I'll get right to the point.
About $100,000 a year. That's the answer if you have been programming for 4+ years and work in a major tech hub like the Bay area or NYC. Of course your mileage WILL vary. Your salary is dependent on your skill level, your experience and your negotiating power.
- Most programmers will make between $40,000 and $120,000.
- Junior prgrammers, or people starting out in smaller cities can expect to make around $30,000-$50,000.
- Most average programmers are bringing in around $60,000-$85,000 a year.
- Senior programmers will typically reach $100,000.
- And highly valued senior programmers can easily make $120,000-$150,000+.
Some programmers are even granted stock options or stock units in the company they work for. The first engineering hire for a startup can get up to 5% of the company, and if the startup does well that can turn into millions.
Programming can make you some solid dough, that is for sure. But not every programmer is making six figures, and I don't personally know any programmers who have made millions. In small towns even good programmers might not make six figures. The salaries can vary wildly depending on what city you are in. But I have worked in Austin, TX, New York City and the Bay area, and I can tell you salaries in those three places are very similar. And from what you can see on websites like Glassdoor, most mid-level programmers are netting between 60k-100k.
Of course it's not just about how well you code, it's about what language you are using. To maintain market salary, it is important to stay up to date with programming languages. Languages change fast, and in our industry you will go through 5-10 languages in your career. If you do not keep up with it, someone new will come in to fill your shoes.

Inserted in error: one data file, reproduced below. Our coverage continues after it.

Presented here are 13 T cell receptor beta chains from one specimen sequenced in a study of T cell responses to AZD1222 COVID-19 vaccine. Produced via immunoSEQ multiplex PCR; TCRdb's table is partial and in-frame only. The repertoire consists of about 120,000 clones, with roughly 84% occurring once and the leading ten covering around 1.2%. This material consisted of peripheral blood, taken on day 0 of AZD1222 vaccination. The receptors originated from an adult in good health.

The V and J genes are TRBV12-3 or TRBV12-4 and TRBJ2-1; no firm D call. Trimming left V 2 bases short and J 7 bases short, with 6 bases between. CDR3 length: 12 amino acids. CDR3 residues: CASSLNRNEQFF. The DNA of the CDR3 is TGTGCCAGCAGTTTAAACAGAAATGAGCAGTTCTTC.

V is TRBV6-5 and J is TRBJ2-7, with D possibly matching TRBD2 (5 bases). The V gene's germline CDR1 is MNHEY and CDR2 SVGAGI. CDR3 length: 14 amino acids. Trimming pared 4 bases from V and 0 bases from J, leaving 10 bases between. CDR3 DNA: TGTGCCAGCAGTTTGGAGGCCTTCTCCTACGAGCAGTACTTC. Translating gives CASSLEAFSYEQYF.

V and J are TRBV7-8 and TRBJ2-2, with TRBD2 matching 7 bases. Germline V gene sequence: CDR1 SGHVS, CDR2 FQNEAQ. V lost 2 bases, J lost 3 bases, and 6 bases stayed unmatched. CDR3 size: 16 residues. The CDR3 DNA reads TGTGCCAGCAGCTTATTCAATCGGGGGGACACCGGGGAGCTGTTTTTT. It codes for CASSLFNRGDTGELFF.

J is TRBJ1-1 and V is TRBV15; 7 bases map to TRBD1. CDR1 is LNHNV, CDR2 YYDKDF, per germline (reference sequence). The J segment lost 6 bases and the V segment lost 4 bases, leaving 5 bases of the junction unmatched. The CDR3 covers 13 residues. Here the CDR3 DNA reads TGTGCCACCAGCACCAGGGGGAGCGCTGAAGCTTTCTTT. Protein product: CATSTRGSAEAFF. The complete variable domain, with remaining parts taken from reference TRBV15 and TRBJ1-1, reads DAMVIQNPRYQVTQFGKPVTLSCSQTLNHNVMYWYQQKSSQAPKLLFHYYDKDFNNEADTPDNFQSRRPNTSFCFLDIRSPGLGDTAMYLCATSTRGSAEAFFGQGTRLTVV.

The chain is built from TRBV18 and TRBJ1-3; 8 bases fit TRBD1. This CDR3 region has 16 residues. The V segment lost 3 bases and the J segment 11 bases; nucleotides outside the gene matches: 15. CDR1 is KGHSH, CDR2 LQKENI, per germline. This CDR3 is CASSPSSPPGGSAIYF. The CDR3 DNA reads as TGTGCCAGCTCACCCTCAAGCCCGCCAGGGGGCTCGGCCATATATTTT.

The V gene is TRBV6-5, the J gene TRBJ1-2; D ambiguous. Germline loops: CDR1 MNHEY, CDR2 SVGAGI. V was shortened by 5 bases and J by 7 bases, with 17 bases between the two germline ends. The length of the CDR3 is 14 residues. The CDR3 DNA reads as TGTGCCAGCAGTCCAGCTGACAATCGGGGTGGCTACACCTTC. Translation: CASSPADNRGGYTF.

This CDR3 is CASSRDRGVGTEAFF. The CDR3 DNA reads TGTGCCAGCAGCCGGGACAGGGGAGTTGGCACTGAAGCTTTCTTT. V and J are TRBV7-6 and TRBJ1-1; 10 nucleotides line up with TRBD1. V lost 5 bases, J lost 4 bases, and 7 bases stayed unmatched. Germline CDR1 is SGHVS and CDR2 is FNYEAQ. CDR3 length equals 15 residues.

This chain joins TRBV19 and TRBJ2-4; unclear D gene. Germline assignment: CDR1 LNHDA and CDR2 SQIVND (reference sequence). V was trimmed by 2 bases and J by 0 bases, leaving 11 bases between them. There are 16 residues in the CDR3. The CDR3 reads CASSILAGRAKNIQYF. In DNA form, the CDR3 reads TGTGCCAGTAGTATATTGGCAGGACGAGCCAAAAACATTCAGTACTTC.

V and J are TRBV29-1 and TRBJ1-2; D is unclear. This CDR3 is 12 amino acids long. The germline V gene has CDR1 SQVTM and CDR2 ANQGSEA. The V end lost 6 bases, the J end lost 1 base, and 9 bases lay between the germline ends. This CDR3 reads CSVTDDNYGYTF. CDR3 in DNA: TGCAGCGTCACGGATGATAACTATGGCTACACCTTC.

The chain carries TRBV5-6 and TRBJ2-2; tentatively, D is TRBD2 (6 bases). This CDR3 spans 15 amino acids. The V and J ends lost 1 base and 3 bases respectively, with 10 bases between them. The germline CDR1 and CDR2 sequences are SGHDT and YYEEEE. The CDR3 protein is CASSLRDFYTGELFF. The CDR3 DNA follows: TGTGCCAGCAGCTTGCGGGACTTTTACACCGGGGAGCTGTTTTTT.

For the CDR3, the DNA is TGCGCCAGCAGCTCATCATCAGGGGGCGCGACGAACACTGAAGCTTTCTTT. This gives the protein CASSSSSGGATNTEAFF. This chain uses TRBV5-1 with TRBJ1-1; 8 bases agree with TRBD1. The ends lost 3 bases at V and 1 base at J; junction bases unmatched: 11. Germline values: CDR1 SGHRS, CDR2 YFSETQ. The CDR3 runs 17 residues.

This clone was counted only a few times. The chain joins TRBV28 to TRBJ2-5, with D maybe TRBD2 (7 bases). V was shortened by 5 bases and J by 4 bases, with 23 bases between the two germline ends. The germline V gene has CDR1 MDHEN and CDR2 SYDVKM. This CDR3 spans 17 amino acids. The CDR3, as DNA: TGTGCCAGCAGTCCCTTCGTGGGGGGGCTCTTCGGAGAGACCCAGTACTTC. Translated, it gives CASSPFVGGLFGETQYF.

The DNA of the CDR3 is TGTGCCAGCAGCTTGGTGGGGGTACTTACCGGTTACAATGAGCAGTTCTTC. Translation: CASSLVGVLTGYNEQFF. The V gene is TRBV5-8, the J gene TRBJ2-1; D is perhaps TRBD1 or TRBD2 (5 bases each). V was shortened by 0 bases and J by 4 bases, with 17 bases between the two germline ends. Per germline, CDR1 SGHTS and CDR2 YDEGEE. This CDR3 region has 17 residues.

Story time. In high school I had a computer science teacher named Mr. Evans, and he would always tell us stories about 'being in the industry'. Mr. Evans said that they will hire you for Fortran, keep you around till you are 40, then fire you. He said Fortran was the greatest language invented and everything that came after it sucked. But when we'd get home from school we would play with C++ and Visual Basic, two of the most popular languages at that time. If Mr. Evans would have learned C++ or VB, he probably could have gotten a better job, but instead he was stuck teaching high school kids. Poor Mr. Evans was definitely not making 100k.
So you see, there is good money you can make programming. It can be challenging to learn how to program, but once you do it is very rewarding. You won't get paid like a doctor, lawyer or banker, but you (usually) won't be expected to work insane hours, defend murderers or swindle people for money. And sometimes there is even free lunch!
Check out my #1 post: Which Programming Language Should You Learn To Make Money?
Dev/Code/Hack is a technology and business blog by me, Par Trivedi. I'm a software engineer and I've been writing code and managing teams for over a decade. This blog serves as a way to share thoughts and ideas about the tech/startup community, and also to educate newcomers to software development.